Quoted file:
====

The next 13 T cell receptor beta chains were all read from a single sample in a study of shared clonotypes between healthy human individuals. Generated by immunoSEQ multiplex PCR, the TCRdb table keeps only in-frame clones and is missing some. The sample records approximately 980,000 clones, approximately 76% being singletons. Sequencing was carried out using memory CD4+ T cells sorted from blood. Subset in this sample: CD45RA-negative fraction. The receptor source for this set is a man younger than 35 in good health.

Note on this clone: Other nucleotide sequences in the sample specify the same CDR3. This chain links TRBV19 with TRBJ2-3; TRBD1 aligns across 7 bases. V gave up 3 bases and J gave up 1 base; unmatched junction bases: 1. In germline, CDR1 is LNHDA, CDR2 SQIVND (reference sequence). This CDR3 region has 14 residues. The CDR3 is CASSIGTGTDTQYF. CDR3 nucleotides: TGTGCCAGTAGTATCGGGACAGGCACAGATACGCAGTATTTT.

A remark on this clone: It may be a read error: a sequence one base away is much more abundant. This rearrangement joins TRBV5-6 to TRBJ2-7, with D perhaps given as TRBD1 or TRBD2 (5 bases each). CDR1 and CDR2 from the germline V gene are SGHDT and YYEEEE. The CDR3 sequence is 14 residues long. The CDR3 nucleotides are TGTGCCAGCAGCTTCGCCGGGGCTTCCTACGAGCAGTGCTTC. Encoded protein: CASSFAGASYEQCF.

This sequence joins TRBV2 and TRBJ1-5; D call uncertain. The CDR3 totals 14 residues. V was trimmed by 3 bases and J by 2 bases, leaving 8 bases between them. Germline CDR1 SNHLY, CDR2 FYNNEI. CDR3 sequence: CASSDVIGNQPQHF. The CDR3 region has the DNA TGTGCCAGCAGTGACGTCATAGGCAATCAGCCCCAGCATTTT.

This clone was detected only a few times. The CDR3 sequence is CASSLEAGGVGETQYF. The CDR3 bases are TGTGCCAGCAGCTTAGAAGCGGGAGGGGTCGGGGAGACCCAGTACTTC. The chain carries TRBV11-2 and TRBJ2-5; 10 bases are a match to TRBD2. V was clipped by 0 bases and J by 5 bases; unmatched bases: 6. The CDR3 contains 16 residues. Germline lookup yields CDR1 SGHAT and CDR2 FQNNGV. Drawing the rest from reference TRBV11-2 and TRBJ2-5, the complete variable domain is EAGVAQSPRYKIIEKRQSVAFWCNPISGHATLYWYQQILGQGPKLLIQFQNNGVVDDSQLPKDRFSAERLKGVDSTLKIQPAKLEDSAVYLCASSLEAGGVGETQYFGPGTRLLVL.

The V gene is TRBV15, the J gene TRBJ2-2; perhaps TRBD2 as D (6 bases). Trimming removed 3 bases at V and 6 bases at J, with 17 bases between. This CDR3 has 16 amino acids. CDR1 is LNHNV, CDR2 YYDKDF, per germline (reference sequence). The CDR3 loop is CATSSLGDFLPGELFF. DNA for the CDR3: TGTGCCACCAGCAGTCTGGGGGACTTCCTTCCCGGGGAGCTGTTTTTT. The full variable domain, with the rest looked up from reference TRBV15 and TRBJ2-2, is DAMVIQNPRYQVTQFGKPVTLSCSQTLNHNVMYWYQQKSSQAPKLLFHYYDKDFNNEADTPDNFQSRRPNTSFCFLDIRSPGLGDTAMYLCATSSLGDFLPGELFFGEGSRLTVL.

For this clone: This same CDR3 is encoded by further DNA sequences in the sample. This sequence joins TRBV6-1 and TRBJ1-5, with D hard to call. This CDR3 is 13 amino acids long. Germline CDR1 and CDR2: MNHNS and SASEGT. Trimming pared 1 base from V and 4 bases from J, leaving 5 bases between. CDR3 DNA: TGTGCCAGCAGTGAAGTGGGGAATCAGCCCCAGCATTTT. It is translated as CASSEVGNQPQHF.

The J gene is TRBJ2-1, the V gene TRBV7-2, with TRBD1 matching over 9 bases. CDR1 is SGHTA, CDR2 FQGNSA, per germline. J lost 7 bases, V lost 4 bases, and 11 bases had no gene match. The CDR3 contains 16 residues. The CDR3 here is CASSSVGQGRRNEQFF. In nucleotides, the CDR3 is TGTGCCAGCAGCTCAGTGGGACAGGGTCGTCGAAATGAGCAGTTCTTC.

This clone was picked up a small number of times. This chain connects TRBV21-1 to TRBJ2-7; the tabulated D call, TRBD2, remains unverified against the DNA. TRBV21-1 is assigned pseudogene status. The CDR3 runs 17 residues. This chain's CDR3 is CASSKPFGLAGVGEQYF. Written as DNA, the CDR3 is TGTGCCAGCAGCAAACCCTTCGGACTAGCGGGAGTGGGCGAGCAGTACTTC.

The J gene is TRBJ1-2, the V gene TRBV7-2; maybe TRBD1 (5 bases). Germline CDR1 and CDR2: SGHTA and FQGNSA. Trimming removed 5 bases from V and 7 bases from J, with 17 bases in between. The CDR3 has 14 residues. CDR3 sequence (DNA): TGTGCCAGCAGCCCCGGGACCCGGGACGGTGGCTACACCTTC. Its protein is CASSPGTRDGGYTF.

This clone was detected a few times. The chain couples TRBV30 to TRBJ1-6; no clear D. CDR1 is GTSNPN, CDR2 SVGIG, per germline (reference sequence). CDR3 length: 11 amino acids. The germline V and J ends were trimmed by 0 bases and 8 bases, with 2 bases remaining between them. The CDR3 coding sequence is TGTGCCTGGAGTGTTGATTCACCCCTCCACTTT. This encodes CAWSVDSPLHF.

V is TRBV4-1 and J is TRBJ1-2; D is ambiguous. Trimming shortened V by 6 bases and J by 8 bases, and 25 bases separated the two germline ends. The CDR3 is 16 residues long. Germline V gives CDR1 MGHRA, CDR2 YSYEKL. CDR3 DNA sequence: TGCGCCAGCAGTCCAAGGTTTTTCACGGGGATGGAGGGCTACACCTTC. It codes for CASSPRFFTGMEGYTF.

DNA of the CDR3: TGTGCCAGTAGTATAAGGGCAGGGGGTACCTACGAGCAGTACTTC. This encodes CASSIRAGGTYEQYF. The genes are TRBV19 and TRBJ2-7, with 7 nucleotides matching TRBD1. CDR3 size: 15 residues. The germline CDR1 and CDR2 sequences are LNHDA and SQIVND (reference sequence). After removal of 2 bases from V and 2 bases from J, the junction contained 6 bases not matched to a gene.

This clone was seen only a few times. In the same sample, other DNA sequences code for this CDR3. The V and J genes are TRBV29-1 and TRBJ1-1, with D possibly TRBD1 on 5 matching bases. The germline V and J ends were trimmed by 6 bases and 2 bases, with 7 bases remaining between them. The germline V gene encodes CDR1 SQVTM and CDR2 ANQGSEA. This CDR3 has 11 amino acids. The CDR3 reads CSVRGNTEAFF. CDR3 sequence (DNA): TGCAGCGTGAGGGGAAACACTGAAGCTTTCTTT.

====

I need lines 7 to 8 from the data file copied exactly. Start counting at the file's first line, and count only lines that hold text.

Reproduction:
For this clone: This same CDR3 is encoded by further DNA sequences in the sample. This sequence joins TRBV6-1 and TRBJ1-5, with D hard to call. This CDR3 is 13 amino acids long. Germline CDR1 and CDR2: MNHNS and SASEGT. Trimming pared 1 base from V and 4 bases from J, leaving 5 bases between. CDR3 DNA: TGTGCCAGCAGTGAAGTGGGGAATCAGCCCCAGCATTTT. It is translated as CASSEVGNQPQHF.

The J gene is TRBJ2-1, the V gene TRBV7-2, with TRBD1 matching over 9 bases. CDR1 is SGHTA, CDR2 FQGNSA, per germline. J lost 7 bases, V lost 4 bases, and 11 bases had no gene match. The CDR3 contains 16 residues. The CDR3 here is CASSSVGQGRRNEQFF. In nucleotides, the CDR3 is TGTGCCAGCAGCTCAGTGGGACAGGGTCGTCGAAATGAGCAGTTCTTC.